* Found a line that somehow missed the cut for one of my newspaper columns two years ago, and (a) I still got a laugh out of it, and (b) it’s by the one writer whose work I can afford:
“I reckon I’ll understand why umpires vote for the Brownlow Medal around the time traffic police get a vote on major awards in the automotive industry.”
* The following is a direct quote from a press release concerning an upcoming tour by a US roller derby troupe.
“After many successful years on television, the popularity of the sport slowly declined and in an effort to reignite the passion the bouts became choreographed productions with elaborate storylines and predetermined results. Sadly, this approach only seemed to alienate audiences further with Roller Derby slowly slipping off the radar of pop-culture.”
Err, yeah, fakery killed the Roller Derby star. In the context of the PR, the time context for this fantasy was post-1948. The reality, or such as can be readily gathered from reliable published history and a certain amount of simple memory for the older folks among us is that Roller Derby was “worked” (i.e. an athletic entertainment along the lines of pro wrestling or a Harlem Globetrotters exhibition game, rather than a conventional sporting contest) for many decades, and its popularity rose and fell on a cyclic basis, as did that of its nearest relative, pro wrestling. With two organisations in the early part of the 70s, Roller Derby and Roller Games, it achieved a jolt of mass popularity, and then not so very long afterwards, died pretty much the final death, especially of that era’s incarnation of the sports hybrid (which had a family owned pedigree and continuity going back some decades) other than some fitful, unsuccessful revivals since.
Storylines and predetermined results didn’t kill Roller Derby back then. Roller Derby and Roller Games achieved their strongest mass audience results under those conditions, which continued for decades. (Although roller derby “storylines” by comparison with pro wrestling were relatively rudimentary and tended not to be sustained as long, as I remember it.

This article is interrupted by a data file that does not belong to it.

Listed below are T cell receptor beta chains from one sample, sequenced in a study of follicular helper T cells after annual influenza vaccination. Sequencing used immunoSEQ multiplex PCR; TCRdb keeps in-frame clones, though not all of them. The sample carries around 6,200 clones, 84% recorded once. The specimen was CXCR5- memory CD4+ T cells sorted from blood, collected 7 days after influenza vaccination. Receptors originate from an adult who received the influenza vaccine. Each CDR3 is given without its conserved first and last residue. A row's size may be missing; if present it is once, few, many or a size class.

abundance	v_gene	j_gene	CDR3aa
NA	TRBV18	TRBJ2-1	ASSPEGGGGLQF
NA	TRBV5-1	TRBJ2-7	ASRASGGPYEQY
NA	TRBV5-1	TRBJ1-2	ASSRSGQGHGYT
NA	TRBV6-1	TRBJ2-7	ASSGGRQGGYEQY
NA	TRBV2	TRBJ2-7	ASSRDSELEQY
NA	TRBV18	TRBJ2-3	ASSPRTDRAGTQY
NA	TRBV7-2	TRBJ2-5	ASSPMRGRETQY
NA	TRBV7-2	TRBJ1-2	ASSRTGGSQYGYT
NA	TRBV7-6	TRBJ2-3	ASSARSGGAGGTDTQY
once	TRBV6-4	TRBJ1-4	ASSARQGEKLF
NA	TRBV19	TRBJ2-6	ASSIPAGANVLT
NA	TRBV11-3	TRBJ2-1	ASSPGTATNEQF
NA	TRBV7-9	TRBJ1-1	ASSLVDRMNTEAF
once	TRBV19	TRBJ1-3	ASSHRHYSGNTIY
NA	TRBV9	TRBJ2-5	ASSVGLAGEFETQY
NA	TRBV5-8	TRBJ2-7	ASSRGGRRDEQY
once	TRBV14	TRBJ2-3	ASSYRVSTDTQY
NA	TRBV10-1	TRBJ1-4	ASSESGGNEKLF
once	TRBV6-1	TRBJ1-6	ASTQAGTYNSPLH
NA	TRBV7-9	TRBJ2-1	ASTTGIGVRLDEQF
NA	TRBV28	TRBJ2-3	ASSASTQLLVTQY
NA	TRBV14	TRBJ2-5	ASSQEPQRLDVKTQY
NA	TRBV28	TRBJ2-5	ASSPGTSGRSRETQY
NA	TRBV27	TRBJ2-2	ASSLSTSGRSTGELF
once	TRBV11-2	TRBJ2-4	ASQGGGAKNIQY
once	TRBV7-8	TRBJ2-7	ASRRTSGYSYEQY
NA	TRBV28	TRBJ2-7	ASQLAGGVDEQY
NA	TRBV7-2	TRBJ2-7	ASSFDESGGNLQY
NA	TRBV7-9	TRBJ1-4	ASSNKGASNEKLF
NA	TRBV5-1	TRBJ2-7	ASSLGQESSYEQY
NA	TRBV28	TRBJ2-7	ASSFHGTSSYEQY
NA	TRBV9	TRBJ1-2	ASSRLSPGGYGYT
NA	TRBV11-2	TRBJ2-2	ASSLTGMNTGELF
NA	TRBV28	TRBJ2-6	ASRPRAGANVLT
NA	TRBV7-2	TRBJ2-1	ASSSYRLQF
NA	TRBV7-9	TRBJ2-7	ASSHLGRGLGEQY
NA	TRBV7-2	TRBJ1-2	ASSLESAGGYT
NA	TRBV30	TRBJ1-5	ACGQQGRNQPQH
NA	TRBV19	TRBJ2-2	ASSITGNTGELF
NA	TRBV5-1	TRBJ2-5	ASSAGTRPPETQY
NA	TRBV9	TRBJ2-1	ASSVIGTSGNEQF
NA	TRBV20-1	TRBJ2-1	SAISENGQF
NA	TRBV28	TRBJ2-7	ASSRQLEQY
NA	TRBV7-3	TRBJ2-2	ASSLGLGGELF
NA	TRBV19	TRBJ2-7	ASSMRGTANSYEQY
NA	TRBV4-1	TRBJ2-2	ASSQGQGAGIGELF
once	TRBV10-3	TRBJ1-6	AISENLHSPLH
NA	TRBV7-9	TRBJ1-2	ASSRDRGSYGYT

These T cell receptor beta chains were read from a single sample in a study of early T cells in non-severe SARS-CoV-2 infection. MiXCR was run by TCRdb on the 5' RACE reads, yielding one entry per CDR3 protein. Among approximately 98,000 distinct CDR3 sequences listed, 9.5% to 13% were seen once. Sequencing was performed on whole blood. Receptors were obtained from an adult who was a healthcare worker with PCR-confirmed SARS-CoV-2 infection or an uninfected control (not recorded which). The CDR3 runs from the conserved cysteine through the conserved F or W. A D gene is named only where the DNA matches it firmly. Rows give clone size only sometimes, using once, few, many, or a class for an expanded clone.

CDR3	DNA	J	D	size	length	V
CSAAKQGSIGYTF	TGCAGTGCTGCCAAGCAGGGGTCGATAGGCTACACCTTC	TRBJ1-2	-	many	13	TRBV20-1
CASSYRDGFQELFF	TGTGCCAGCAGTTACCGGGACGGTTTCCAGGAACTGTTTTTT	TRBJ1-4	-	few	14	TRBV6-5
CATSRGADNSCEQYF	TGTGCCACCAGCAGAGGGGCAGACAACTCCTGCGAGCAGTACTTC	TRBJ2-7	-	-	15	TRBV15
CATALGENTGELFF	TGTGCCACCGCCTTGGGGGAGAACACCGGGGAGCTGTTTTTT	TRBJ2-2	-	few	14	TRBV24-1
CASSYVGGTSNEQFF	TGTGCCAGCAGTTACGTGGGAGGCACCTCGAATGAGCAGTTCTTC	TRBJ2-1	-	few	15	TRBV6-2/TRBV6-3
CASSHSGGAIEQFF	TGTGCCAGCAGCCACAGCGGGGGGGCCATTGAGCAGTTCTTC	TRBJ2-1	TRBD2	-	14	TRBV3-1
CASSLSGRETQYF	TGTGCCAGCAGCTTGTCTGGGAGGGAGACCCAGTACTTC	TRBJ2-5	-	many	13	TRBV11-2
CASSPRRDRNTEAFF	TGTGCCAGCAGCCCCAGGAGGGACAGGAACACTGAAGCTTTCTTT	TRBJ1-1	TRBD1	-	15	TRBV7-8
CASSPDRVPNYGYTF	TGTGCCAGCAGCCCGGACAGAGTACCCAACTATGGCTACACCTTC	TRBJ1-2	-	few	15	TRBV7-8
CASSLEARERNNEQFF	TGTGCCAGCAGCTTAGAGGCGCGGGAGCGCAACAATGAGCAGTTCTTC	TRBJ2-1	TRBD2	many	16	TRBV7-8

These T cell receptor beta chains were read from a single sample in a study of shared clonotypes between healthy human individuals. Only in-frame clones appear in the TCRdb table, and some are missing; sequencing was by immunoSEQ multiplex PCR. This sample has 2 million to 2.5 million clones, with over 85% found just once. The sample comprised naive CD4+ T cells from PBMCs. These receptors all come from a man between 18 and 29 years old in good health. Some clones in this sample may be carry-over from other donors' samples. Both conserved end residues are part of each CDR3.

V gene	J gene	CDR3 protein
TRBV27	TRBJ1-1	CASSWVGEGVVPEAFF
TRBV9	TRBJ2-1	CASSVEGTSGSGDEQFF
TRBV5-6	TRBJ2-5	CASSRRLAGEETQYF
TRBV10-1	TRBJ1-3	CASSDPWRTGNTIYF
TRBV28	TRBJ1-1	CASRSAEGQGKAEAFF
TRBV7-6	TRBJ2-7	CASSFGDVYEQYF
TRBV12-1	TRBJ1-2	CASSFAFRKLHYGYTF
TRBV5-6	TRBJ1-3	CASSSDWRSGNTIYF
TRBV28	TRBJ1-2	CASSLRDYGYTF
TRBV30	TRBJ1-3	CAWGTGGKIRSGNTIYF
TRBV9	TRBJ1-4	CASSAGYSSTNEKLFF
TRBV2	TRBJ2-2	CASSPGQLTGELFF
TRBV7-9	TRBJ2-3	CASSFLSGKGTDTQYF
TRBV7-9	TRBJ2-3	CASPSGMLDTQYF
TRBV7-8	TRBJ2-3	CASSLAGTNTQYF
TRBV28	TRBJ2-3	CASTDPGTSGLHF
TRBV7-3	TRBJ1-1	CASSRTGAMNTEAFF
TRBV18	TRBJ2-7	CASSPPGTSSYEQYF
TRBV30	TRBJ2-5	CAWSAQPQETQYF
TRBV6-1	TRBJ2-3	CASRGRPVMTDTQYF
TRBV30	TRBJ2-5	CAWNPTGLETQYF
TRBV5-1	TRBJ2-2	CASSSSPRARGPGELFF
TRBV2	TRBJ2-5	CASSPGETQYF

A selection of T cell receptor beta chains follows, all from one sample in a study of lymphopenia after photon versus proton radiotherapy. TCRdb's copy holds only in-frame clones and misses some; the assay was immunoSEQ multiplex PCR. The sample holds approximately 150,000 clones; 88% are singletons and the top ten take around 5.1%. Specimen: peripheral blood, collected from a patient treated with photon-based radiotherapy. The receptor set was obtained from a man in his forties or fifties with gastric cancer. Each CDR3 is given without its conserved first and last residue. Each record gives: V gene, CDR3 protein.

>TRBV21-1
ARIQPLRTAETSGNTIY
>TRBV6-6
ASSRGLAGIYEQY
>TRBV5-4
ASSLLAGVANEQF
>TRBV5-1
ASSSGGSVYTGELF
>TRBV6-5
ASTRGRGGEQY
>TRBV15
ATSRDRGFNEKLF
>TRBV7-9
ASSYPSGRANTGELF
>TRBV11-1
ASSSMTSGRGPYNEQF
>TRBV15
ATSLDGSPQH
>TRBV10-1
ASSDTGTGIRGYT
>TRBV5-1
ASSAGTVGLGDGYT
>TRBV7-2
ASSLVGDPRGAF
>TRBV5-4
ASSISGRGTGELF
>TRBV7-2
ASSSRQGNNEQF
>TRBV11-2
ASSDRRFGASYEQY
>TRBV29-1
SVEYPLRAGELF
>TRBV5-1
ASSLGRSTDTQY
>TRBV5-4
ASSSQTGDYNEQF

Pro wrestling, you’d sell houses and build seasons on feuds between individuals and a good guy’s quest for the championship and tell “stories” like this from the top of the card to at least a few matches down.
Essentially Roller Derby as a live event was a matter of a fan-favourite team (“white shirt” team) and the rough-house team (“red shirt” team). There were skaters who were definite major favourites and others who the fans wanted to see decimated, but it wasn’t as elaborate a deal as pro wrestling.
Anyway, all of this seemed a little rich in a media release in which the, err, ‘legitimate sporting event’ being promoted features the “LA Derby Dolls” v “New York Gotham Girls” (back in the olden days it was the LA Outlaws v San Francisco T-Birds or something along those lines), and featuring such athletic icons as Laguna Beyatch, Fisti Cuffs, Fleetwood Smack, and future role model to a planet’s children, Puss’n’Glutes.